High Altitude Training Camp
Altitude training traditionally referred to as altitude camp, is the practice by some endurance athletes of training for several weeks at high altitude, preferably over 2,500 m (8,000 ft) above sea level, though more commonly at a lower altitude due to the lack of availability of a suitable location. At this altitude the air still contains approximately 20.9% oxygen, but the barometric pressure and thus the partial pressure of oxygen is reduced. More common nowadays is the use of an altitude simulation tent, altitude simulation room, or mask-based hypoxicator system where the barometric pressure is kept the same, but the oxygen content is reduced which also reduces the partial pressure of oxygen. Such devices have enabled different altitude training techniques including Live High, Train Low, or the practice of merely performing occasional exercise sessions at altitude.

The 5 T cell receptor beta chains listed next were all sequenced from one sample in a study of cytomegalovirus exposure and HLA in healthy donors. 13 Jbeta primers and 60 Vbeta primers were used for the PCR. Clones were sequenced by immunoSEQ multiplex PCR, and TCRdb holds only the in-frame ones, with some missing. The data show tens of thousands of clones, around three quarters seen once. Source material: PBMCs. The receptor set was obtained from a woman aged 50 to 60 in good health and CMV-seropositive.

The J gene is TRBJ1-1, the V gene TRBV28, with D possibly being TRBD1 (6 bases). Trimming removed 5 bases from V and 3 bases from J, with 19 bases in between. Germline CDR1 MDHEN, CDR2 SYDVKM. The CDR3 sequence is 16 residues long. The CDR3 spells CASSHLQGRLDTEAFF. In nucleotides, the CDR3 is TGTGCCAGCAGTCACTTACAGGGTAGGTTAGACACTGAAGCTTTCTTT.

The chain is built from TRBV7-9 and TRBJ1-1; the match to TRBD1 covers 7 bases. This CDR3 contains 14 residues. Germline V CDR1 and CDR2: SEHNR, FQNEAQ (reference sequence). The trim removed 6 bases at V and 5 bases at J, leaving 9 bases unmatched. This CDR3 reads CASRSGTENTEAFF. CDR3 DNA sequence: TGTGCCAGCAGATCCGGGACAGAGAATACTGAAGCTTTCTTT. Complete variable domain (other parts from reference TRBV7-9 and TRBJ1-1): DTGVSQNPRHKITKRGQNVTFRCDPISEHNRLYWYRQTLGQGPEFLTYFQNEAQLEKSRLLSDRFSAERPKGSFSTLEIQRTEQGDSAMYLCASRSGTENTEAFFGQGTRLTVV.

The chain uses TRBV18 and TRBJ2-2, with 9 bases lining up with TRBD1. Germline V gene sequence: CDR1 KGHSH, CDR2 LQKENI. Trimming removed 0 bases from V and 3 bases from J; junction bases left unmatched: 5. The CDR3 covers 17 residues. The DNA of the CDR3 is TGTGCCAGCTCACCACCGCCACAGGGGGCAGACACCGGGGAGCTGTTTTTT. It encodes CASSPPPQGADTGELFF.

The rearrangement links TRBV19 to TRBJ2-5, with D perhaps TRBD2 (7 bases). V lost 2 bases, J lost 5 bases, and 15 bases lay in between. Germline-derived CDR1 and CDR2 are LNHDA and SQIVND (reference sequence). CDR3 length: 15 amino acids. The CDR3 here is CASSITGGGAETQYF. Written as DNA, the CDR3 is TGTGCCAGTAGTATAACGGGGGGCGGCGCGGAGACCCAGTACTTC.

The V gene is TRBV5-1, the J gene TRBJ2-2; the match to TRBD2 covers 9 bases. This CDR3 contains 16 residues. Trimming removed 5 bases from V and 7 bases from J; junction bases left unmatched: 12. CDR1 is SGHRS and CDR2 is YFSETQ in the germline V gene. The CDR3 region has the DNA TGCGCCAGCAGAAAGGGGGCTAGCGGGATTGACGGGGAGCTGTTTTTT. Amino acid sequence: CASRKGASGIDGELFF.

Depending very much on the protocols used, the body may adapt to the relative lack of oxygen hypoxia in one or more of a number ways such as increasing the mass of red blood cells and hemoglobin, and non-hematolological responses. Proponents claim that when such athletes travel to competitions at lower altitudes they will still have a higher concentration of red blood cells for 10-14 days, and this gives them a competitive advantage. Some athletes live permanently at high altitude, only returning to sea level to compete, but their training may suffer due to less available oxygen for workouts.